UBS axed 5,500 jobs and sold billions of dollars of ailing assets on Tuesday in a bid to break free from the subprime crisis, but its shares dropped as investors feared its earning power might be permanently stunted.
UBS struck a preliminary deal with U.S. asset manager BlackRock to sell a $15 billion portfolio of subprime mortgages, in what the bank said was a signal the market for ailing U.S. real-estate loans is recovering.
Shares in the group fell 4.5 percent as investors worried the crisis had ravaged UBS earnings power, as signaled by a sharp slowdown in new money entrusted to it by its large base of wealthy clients.
The latest 5,500 staff cuts come on top of 1,500 already completed and represent a reduction of 18 percent of total group headcount since mid 2007, the bank said.
The banks chief said the asset sale agreement with BlackRock offered light at the end of the tunnel in the market for risky mortgage assets.
"We see clearly that there are sophisticated investors coming into this market, and this in itself we view as strong support," Chief Executive Marcel Rohner said in a conference call with journalists on Tuesday.
UBS cautioned that conditions in financial markets were still tough, and it declined to offer any results forecast.
But the group said it did not need to raise more capital beyond existing measures that total around 39 billion Swiss francs.
"The same is true for UBS as for the entire sector: The worst is likely over," said analysts at bank Wegelin.
"However, there is little momentum for the future. Even if the job cuts are able to lower costs, the current outlook is anything but rosy."
UBS reported a first-quarter loss of 11.535 billion Swiss francs ($10.9 billion), slightly better than it had announced in April and less than the 11.9 billion analysts expected.
But there were signs that the crisis was worrying wealthy clientele.
The bank saw net inflows in its two wealth-management businesses of 5.6 billion francs in the quarter -- a sharp decline and a trend one analyst described as "alarming".
UBS shares were down 4.83 percent to 35.10 francs at 0828 GMT, leading a decline in the Dow Jones European banking stocks index, which was down 1 percent at the same time.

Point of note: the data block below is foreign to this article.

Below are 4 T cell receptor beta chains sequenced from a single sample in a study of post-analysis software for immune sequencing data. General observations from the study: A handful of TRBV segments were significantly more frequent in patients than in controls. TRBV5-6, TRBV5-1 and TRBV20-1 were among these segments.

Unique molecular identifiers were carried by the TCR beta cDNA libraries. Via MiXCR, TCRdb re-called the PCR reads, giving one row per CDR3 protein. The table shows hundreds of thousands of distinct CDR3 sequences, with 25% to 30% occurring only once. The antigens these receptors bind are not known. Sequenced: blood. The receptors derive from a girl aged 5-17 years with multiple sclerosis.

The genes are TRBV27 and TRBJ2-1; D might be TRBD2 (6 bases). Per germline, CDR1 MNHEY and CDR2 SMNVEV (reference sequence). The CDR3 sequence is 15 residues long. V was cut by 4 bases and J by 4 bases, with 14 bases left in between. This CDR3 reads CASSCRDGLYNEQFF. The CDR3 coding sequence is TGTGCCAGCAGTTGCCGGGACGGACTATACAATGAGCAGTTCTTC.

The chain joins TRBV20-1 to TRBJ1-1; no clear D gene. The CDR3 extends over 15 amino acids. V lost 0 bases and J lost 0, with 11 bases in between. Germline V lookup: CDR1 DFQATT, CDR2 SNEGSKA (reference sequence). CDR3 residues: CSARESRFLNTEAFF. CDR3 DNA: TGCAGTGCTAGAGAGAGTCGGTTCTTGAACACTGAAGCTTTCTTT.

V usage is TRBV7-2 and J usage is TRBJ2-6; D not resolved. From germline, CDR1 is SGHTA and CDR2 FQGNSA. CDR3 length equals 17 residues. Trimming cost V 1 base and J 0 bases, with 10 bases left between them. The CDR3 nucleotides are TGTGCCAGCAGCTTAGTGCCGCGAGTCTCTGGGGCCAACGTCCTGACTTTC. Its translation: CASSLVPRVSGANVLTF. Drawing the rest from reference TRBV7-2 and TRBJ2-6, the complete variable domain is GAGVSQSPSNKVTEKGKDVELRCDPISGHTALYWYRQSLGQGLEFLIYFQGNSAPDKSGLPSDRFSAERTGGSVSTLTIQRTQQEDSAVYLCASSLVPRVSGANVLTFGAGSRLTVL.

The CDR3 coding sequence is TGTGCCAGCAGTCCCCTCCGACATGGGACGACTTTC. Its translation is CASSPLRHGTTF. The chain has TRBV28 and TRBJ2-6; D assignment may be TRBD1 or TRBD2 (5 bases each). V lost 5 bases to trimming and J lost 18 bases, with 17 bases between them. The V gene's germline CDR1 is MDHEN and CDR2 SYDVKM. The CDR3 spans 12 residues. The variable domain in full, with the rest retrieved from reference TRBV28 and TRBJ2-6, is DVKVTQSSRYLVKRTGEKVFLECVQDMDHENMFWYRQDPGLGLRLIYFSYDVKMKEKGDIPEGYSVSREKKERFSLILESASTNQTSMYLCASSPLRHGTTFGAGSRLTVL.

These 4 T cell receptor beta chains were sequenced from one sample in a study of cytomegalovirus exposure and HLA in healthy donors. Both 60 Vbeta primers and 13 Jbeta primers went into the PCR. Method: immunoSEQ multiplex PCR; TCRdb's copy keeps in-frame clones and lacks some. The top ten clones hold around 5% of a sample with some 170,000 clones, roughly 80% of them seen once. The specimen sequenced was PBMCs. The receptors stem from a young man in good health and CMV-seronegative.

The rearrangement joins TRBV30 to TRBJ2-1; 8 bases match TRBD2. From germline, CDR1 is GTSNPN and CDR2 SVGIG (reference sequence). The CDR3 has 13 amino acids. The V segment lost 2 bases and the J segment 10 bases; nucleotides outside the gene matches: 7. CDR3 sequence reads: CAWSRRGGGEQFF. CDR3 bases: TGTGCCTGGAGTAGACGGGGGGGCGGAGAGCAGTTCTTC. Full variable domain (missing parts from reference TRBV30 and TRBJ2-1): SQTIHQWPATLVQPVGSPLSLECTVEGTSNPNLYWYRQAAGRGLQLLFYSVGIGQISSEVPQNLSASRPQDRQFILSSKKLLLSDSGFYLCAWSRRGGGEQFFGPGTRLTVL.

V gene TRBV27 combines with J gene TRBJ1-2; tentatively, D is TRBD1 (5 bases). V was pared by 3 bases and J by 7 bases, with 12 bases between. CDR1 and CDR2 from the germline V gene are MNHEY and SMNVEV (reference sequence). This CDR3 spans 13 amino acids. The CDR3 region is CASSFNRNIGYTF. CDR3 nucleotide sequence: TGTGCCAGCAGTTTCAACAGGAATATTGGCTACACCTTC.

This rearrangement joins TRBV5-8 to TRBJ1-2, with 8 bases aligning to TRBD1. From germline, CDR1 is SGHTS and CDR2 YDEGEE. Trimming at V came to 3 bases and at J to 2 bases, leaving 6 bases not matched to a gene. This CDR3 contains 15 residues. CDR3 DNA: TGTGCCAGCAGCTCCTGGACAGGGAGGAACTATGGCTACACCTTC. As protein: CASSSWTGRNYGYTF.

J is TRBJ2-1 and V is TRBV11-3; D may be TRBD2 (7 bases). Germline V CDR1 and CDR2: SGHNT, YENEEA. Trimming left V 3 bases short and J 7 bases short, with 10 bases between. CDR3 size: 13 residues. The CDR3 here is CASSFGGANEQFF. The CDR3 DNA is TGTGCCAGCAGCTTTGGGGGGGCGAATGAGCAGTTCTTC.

Goodbye Top Tier
UBS staff are among the first to feel the severe pinch of the credit crisis and many of those made redundant will enter a difficult jobs market.
Other casualties of the global markets crunch such as Citigroup are also making deep staff cuts.
Even rivals which have escaped lightly, such as Goldman Sachs , want to slash headcount.
The UBS cuts mark a dramatic departure from only a year ago, when UBS still aimed to hold ranks with the world's largest investment banks.
UBS's new investment banking head, Jerker Johannson, said the layoffs would target weaker businesses, with some areas being cut by 50 percent and others, such as the municipal bonds unit, being sold or closed down.
It is aiming to make a pretax profit at the investment bank of 4 billion francs when markets return to normal.
UBS is Europe's biggest casualty of the subprime crisis after posting over $37 billion in writedowns.
Having already swept out senior management, Tuesday's announcement marks the largest effort yet by the bank to reshape itself and face a downturn in the investment banking sector.
But pressure remains on UBS to do more, with activist investor group Olivant criticizing its choice of lawyer Peter Kurer as chairman, and called for the group to consider a sale of its investment bank.
Analysts expect it to make a net loss of over 5 billion Swiss francs in 2008 on the back of subprime writedowns, restructuring costs and lower earnings.